Dams still best way to manage water resources: govt agencies
Forum told reservoirs most effective despite signs of environmental damage.
THAILAND clearly has faith in its traditional water-management system to cope with extreme weather brought on by climate change.
However, environmentalists warn that instead of relieving the negative effects of climate change, dams and large-irrigation projects only cause further damage, as dams only intensify the already heavy pressure on the ecosystem.
At a conference on water management and climate change held in Bangkok yesterday, water-management agencies from Asean member states said dams and large-scale irrigation projects remain the authorities’ first choice when it comes to preventing floods and drought, as well as to sustainably divide limited water resources. The forum was entitled “Asia’s Water-Energy-Food Nexus and Sustainable Development Goals [SDGs]”.
Similarly, Sanya Saengpumpong, the Royal Irrigation Department (RID)’s irrigation engineering expert, said that despite strong criticism, investment in new large-scale irrigation projects is important for the country to mitigate the adverse impacts of climate change and achieve SDGs.
“Thailand now has its first long-term strategy on water management, while RID and other agencies are focusing on ensuring efficient water supply for all, providing enough water to sustain the country’s economic advancement, preventing water-related disasters, mitigating water pollution and conserving water-head forestland,” Sanya said.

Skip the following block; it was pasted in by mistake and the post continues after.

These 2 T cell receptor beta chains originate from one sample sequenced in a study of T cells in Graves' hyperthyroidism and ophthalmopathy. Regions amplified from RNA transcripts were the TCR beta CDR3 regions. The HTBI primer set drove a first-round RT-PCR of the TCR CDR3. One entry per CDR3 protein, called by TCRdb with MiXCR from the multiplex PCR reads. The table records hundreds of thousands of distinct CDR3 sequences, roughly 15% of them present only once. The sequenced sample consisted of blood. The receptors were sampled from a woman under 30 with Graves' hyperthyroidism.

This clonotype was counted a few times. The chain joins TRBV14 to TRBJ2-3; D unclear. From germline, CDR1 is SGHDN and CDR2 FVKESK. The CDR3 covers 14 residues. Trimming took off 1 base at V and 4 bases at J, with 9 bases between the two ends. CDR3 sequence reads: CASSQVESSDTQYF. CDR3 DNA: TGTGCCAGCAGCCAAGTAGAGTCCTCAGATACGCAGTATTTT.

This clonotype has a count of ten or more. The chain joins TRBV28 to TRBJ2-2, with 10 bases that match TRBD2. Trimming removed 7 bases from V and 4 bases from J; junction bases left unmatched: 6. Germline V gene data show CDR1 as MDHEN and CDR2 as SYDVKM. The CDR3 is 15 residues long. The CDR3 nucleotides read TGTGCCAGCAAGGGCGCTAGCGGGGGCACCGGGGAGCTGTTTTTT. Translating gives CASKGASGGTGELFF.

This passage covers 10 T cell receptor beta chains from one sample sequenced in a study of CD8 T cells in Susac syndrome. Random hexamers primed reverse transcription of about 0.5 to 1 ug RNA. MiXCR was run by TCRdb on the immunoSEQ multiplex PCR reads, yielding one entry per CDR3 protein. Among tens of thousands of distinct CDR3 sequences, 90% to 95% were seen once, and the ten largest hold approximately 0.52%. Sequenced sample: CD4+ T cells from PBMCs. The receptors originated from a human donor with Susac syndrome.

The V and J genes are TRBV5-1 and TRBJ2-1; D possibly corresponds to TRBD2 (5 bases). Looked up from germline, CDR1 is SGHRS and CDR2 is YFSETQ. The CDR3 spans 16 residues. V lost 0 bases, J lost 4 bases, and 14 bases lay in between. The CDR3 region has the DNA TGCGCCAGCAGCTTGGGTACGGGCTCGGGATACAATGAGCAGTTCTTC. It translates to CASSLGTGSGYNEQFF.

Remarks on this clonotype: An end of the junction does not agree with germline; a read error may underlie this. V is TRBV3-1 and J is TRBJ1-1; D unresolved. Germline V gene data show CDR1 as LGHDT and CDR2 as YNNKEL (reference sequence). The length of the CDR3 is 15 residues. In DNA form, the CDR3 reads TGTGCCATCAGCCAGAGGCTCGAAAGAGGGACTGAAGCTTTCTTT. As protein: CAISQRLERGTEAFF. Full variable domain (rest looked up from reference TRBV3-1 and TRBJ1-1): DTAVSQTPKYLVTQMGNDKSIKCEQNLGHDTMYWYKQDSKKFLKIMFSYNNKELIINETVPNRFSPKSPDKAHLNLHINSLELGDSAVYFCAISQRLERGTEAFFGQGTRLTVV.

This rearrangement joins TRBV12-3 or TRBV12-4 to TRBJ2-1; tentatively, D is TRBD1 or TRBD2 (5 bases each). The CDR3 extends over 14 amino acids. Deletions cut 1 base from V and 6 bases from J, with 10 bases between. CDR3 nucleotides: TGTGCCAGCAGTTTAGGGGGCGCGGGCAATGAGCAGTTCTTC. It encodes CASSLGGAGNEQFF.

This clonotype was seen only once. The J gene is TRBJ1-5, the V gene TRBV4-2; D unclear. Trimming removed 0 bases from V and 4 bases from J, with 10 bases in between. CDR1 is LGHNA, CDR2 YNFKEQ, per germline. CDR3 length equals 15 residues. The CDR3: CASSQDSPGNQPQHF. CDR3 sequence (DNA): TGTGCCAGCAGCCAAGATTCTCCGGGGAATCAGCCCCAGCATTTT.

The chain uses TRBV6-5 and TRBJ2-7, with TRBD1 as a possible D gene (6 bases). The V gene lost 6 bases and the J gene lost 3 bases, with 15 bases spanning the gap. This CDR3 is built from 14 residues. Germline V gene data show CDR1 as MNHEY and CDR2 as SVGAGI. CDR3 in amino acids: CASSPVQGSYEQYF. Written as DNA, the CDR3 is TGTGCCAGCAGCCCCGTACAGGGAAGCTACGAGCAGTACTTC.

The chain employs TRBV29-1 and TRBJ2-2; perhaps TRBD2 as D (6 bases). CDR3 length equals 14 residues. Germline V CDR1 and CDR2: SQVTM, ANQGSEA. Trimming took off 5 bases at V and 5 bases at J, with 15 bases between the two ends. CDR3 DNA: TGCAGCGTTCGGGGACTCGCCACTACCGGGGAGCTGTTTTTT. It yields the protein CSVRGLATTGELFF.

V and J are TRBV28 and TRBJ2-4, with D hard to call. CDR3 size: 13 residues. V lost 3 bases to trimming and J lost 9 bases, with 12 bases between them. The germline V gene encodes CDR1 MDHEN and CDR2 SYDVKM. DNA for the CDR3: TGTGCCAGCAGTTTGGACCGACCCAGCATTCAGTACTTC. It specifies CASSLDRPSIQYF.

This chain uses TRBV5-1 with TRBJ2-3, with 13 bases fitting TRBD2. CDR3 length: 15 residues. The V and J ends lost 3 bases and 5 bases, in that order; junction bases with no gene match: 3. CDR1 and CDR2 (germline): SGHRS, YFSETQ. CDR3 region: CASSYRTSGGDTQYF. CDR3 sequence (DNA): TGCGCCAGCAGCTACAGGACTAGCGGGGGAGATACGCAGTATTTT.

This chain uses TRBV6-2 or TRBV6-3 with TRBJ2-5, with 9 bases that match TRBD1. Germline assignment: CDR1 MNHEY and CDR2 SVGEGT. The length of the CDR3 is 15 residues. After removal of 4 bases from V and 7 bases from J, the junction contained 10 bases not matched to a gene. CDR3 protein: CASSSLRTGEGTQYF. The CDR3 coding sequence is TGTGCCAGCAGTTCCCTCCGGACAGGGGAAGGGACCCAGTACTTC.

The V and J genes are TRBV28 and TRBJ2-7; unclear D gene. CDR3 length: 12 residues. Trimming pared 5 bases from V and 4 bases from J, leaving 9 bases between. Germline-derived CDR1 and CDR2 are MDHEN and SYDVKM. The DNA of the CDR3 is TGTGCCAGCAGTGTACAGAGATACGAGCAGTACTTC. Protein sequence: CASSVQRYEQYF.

“Without dams and other large-irrigation projects being used for water-supply management and control, we will not be able to achieve any of these goals.”
He added water management has improved under this junta-led government, as Thailand now has the Office of National Water Resources (ONWR) as a centralised water policymaker, contributing to coordinated and efficient implementation of national water-management policies.
“Over the last four years, we have built many new reservoirs and increased the total storage capacity nationwide to more than 16 billion cubic metres and expanded irrigated land to 3 million rai [480,000 hectares],” he said.
“This ensures that people in newly irrigated areas can expand their farms and boost their income, while at the same time be assured that they will face fewer impacts from flood and drought.”
According to an earlier report, RID director-general Thongplew Kongjun revealed that RID was planning to complete the construction of the 239 remaining new irrigation projects this year. At the end of 2018, the department completed the construction of 2,860 out of 3,099 planned projects.
Thongplew also said that under the 2019-2023 water-management strategy, RID will prioritise 10 mega projects worth more than Bt500 billion, such as the Khong-Loei-Chi-Mun water-diversion project. The department will submit these projects to the Cabinet for approval soon.
However, Maha Sarakham University lecturer Chainarong Setthachua warned that these mega-irrigation projects will cause more harm than good.
He said not only will local people suffer significantly from the loss of livelihood from environmental degradation, there will also be clashes and human-rights violations stirred by the lack of public participation.
Chainarong cited the conflicts raised by the decision to build the Wangheep Dam in Nakhon Si Thammarat despite objections raised by academics and locals, who said damages to the environment, the river’s ecosystem and people’s livelihood would significantly surpass the actual benefits of the dam.
However, the authorities chose to go ahead with the project and even filed lawsuits against the protesters.
The lecturer also said large-scale irrigation projects and dams were an outdated form of water management and had proved to be ineffective in preventing flood and drought, but have instead intensified water problems.